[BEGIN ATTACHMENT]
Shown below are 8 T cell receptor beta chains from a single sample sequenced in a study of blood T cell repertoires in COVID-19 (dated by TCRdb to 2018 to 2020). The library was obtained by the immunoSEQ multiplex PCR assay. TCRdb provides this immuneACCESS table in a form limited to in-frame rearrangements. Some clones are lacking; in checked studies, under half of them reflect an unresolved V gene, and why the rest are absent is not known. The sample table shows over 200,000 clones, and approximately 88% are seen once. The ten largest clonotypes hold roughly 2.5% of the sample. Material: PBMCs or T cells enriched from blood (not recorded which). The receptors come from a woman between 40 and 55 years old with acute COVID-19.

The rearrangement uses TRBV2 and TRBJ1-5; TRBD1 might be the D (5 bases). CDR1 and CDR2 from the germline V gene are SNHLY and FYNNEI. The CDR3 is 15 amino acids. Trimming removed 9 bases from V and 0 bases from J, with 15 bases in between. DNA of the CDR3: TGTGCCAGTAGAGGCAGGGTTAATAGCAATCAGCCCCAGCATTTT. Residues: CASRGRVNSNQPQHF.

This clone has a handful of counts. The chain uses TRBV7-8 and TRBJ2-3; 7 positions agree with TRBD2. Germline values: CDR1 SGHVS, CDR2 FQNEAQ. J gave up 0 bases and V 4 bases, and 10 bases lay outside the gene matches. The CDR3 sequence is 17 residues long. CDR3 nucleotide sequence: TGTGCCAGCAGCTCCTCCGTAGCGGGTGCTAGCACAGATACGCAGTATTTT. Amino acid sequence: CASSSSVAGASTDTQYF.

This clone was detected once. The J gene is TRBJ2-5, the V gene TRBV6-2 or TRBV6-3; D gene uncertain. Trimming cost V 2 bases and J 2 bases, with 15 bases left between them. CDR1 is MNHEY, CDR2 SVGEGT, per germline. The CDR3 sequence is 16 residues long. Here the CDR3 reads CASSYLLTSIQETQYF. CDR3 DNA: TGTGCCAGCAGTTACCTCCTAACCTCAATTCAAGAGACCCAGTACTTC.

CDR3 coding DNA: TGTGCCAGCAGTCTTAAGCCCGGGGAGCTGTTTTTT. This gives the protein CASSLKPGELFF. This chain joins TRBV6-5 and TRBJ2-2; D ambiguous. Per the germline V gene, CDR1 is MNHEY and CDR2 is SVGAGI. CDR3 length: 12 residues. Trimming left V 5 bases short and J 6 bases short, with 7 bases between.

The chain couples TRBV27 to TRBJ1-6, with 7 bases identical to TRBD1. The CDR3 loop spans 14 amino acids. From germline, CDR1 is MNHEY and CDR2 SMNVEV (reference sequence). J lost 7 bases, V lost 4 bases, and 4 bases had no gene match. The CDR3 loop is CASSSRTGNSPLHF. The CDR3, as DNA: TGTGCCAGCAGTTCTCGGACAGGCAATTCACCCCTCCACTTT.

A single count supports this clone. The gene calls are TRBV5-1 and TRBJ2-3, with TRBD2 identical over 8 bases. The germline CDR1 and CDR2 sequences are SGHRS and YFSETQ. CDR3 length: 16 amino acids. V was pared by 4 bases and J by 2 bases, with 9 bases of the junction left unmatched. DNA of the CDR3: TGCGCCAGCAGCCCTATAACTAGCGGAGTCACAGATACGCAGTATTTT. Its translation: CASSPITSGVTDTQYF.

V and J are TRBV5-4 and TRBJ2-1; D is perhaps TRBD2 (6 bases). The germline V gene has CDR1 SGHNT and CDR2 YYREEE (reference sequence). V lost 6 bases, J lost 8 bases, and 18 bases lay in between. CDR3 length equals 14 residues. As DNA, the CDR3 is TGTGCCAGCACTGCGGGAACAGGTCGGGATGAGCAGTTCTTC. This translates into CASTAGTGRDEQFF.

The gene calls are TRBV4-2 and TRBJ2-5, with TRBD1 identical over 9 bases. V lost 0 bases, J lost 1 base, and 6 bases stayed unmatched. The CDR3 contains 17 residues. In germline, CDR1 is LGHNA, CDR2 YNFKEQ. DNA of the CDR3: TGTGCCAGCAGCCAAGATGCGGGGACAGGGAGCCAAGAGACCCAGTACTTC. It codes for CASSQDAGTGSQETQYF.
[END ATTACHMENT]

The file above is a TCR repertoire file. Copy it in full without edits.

Shown below are 8 T cell receptor beta chains from a single sample sequenced in a study of blood T cell repertoires in COVID-19 (dated by TCRdb to 2018 to 2020). The library was obtained by the immunoSEQ multiplex PCR assay. TCRdb provides this immuneACCESS table in a form limited to in-frame rearrangements. Some clones are lacking; in checked studies, under half of them reflect an unresolved V gene, and why the rest are absent is not known. The sample table shows over 200,000 clones, and approximately 88% are seen once. The ten largest clonotypes hold roughly 2.5% of the sample. Material: PBMCs or T cells enriched from blood (not recorded which). The receptors come from a woman between 40 and 55 years old with acute COVID-19.

The rearrangement uses TRBV2 and TRBJ1-5; TRBD1 might be the D (5 bases). CDR1 and CDR2 from the germline V gene are SNHLY and FYNNEI. The CDR3 is 15 amino acids. Trimming removed 9 bases from V and 0 bases from J, with 15 bases in between. DNA of the CDR3: TGTGCCAGTAGAGGCAGGGTTAATAGCAATCAGCCCCAGCATTTT. Residues: CASRGRVNSNQPQHF.

This clone has a handful of counts. The chain uses TRBV7-8 and TRBJ2-3; 7 positions agree with TRBD2. Germline values: CDR1 SGHVS, CDR2 FQNEAQ. J gave up 0 bases and V 4 bases, and 10 bases lay outside the gene matches. The CDR3 sequence is 17 residues long. CDR3 nucleotide sequence: TGTGCCAGCAGCTCCTCCGTAGCGGGTGCTAGCACAGATACGCAGTATTTT. Amino acid sequence: CASSSSVAGASTDTQYF.

This clone was detected once. The J gene is TRBJ2-5, the V gene TRBV6-2 or TRBV6-3; D gene uncertain. Trimming cost V 2 bases and J 2 bases, with 15 bases left between them. CDR1 is MNHEY, CDR2 SVGEGT, per germline. The CDR3 sequence is 16 residues long. Here the CDR3 reads CASSYLLTSIQETQYF. CDR3 DNA: TGTGCCAGCAGTTACCTCCTAACCTCAATTCAAGAGACCCAGTACTTC.

CDR3 coding DNA: TGTGCCAGCAGTCTTAAGCCCGGGGAGCTGTTTTTT. This gives the protein CASSLKPGELFF. This chain joins TRBV6-5 and TRBJ2-2; D ambiguous. Per the germline V gene, CDR1 is MNHEY and CDR2 is SVGAGI. CDR3 length: 12 residues. Trimming left V 5 bases short and J 6 bases short, with 7 bases between.

The chain couples TRBV27 to TRBJ1-6, with 7 bases identical to TRBD1. The CDR3 loop spans 14 amino acids. From germline, CDR1 is MNHEY and CDR2 SMNVEV (reference sequence). J lost 7 bases, V lost 4 bases, and 4 bases had no gene match. The CDR3 loop is CASSSRTGNSPLHF. The CDR3, as DNA: TGTGCCAGCAGTTCTCGGACAGGCAATTCACCCCTCCACTTT.

A single count supports this clone. The gene calls are TRBV5-1 and TRBJ2-3, with TRBD2 identical over 8 bases. The germline CDR1 and CDR2 sequences are SGHRS and YFSETQ. CDR3 length: 16 amino acids. V was pared by 4 bases and J by 2 bases, with 9 bases of the junction left unmatched. DNA of the CDR3: TGCGCCAGCAGCCCTATAACTAGCGGAGTCACAGATACGCAGTATTTT. Its translation: CASSPITSGVTDTQYF.

V and J are TRBV5-4 and TRBJ2-1; D is perhaps TRBD2 (6 bases). The germline V gene has CDR1 SGHNT and CDR2 YYREEE (reference sequence). V lost 6 bases, J lost 8 bases, and 18 bases lay in between. CDR3 length equals 14 residues. As DNA, the CDR3 is TGTGCCAGCACTGCGGGAACAGGTCGGGATGAGCAGTTCTTC. This translates into CASTAGTGRDEQFF.

The gene calls are TRBV4-2 and TRBJ2-5, with TRBD1 identical over 9 bases. V lost 0 bases, J lost 1 base, and 6 bases stayed unmatched. The CDR3 contains 17 residues. In germline, CDR1 is LGHNA, CDR2 YNFKEQ. DNA of the CDR3: TGTGCCAGCAGCCAAGATGCGGGGACAGGGAGCCAAGAGACCCAGTACTTC. It codes for CASSQDAGTGSQETQYF.